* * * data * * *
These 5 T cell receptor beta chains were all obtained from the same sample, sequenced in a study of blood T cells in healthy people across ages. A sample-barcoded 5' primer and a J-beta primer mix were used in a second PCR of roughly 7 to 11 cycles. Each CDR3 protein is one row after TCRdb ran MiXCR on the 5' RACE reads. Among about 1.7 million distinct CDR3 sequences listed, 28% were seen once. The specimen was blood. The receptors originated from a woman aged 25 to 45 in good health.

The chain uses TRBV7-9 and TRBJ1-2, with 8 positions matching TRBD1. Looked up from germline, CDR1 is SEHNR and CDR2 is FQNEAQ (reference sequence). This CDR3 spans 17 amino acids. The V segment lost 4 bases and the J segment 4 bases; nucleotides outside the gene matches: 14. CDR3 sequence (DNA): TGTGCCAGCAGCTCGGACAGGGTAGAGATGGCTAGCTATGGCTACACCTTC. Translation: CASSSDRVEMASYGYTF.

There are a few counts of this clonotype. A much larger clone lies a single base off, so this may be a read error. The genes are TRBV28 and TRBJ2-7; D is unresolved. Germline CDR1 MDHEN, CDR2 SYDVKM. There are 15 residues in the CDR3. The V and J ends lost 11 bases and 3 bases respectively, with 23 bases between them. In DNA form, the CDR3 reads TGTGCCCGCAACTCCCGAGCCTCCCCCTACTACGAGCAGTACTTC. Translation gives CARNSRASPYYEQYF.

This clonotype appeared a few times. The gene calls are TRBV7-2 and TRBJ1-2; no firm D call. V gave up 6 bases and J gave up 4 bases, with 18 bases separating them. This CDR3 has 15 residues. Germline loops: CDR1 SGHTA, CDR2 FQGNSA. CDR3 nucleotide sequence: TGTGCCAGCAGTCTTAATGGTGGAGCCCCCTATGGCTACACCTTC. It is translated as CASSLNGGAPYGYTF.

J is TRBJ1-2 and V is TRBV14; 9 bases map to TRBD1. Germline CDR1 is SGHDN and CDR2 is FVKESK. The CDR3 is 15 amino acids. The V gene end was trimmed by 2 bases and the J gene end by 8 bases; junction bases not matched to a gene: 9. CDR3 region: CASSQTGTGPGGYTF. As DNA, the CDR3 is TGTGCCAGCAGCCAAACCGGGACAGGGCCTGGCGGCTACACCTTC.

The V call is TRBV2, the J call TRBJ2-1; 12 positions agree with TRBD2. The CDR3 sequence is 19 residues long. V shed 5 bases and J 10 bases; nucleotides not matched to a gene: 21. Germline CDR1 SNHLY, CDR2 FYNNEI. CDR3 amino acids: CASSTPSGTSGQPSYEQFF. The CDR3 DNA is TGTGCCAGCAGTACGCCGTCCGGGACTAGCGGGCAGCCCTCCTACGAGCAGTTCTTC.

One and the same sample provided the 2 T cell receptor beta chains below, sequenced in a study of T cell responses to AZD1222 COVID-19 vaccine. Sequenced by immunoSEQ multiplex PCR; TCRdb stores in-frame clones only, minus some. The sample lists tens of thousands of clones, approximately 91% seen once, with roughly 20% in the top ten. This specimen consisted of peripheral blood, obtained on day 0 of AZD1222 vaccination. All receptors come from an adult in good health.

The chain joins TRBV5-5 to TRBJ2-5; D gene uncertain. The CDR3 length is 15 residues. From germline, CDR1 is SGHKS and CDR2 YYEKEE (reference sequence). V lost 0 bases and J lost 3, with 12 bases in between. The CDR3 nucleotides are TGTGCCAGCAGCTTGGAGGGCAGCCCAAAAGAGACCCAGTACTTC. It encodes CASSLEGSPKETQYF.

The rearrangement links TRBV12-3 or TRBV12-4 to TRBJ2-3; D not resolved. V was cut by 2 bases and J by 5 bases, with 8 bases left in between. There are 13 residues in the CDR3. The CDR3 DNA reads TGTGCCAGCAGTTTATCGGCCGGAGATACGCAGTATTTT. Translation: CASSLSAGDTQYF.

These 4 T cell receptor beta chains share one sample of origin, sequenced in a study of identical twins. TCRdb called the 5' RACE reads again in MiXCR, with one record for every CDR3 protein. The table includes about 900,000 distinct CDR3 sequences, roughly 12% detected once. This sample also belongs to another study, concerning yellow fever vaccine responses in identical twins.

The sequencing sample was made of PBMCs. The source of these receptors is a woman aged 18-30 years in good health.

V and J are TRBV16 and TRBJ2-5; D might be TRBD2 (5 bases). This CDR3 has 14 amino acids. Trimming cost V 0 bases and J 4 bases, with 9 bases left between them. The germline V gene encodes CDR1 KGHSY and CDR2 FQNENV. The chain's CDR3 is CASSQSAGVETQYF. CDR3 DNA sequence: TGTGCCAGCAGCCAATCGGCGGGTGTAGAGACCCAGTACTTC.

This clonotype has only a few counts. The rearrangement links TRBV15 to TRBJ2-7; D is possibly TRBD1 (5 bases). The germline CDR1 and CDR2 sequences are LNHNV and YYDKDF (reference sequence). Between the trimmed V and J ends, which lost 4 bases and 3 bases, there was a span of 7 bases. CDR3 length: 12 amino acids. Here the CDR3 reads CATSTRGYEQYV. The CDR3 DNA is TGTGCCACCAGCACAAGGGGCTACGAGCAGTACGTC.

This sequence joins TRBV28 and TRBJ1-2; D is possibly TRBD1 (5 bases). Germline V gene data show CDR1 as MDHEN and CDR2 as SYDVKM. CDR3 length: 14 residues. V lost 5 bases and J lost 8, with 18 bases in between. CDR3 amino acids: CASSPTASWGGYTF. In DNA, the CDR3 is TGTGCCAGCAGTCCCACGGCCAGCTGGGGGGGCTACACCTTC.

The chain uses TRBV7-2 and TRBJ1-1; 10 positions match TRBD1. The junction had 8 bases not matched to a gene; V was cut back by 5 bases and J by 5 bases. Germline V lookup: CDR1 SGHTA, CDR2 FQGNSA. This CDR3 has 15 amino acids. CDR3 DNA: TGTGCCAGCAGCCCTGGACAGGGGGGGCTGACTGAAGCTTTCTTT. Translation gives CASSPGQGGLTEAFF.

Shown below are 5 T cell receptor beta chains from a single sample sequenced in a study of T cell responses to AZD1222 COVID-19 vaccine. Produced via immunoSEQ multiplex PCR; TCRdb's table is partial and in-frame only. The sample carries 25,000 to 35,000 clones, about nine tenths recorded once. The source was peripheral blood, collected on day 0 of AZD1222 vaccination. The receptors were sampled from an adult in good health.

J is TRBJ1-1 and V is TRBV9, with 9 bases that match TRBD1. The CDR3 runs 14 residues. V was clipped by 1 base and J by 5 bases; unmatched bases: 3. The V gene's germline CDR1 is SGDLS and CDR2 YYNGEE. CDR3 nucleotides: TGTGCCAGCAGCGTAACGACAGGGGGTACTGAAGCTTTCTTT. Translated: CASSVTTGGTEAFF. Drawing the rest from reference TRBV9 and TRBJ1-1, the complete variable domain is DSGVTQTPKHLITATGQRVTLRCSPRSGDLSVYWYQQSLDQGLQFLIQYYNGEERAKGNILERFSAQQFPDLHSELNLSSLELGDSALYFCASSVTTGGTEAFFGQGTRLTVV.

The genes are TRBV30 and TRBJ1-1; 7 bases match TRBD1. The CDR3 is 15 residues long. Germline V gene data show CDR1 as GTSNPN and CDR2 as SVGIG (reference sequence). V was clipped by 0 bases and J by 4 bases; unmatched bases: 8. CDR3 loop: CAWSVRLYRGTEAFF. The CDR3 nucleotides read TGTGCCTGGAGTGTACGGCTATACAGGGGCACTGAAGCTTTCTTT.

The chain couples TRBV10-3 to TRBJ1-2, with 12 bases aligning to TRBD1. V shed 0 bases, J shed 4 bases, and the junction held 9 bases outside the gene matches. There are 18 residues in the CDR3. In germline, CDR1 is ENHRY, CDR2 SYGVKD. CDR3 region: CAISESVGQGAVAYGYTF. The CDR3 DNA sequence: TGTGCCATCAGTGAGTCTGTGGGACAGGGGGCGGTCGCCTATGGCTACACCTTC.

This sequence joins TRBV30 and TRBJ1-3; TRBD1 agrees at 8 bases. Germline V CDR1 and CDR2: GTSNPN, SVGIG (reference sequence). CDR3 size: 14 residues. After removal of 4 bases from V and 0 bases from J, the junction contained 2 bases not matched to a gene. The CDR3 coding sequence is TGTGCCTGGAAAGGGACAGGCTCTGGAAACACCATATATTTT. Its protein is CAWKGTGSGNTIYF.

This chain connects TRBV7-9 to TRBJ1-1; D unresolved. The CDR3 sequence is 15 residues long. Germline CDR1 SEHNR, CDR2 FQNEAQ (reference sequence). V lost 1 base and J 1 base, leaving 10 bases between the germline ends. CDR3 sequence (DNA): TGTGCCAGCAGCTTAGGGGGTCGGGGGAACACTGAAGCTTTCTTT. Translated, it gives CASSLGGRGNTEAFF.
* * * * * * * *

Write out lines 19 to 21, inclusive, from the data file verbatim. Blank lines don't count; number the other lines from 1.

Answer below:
The chain couples TRBV10-3 to TRBJ1-2, with 12 bases aligning to TRBD1. V shed 0 bases, J shed 4 bases, and the junction held 9 bases outside the gene matches. There are 18 residues in the CDR3. In germline, CDR1 is ENHRY, CDR2 SYGVKD. CDR3 region: CAISESVGQGAVAYGYTF. The CDR3 DNA sequence: TGTGCCATCAGTGAGTCTGTGGGACAGGGGGCGGTCGCCTATGGCTACACCTTC.

This sequence joins TRBV30 and TRBJ1-3; TRBD1 agrees at 8 bases. Germline V CDR1 and CDR2: GTSNPN, SVGIG (reference sequence). CDR3 size: 14 residues. After removal of 4 bases from V and 0 bases from J, the junction contained 2 bases not matched to a gene. The CDR3 coding sequence is TGTGCCTGGAAAGGGACAGGCTCTGGAAACACCATATATTTT. Its protein is CAWKGTGSGNTIYF.

This chain connects TRBV7-9 to TRBJ1-1; D unresolved. The CDR3 sequence is 15 residues long. Germline CDR1 SEHNR, CDR2 FQNEAQ (reference sequence). V lost 1 base and J 1 base, leaving 10 bases between the germline ends. CDR3 sequence (DNA): TGTGCCAGCAGCTTAGGGGGTCGGGGGAACACTGAAGCTTTCTTT. Translated, it gives CASSLGGRGNTEAFF.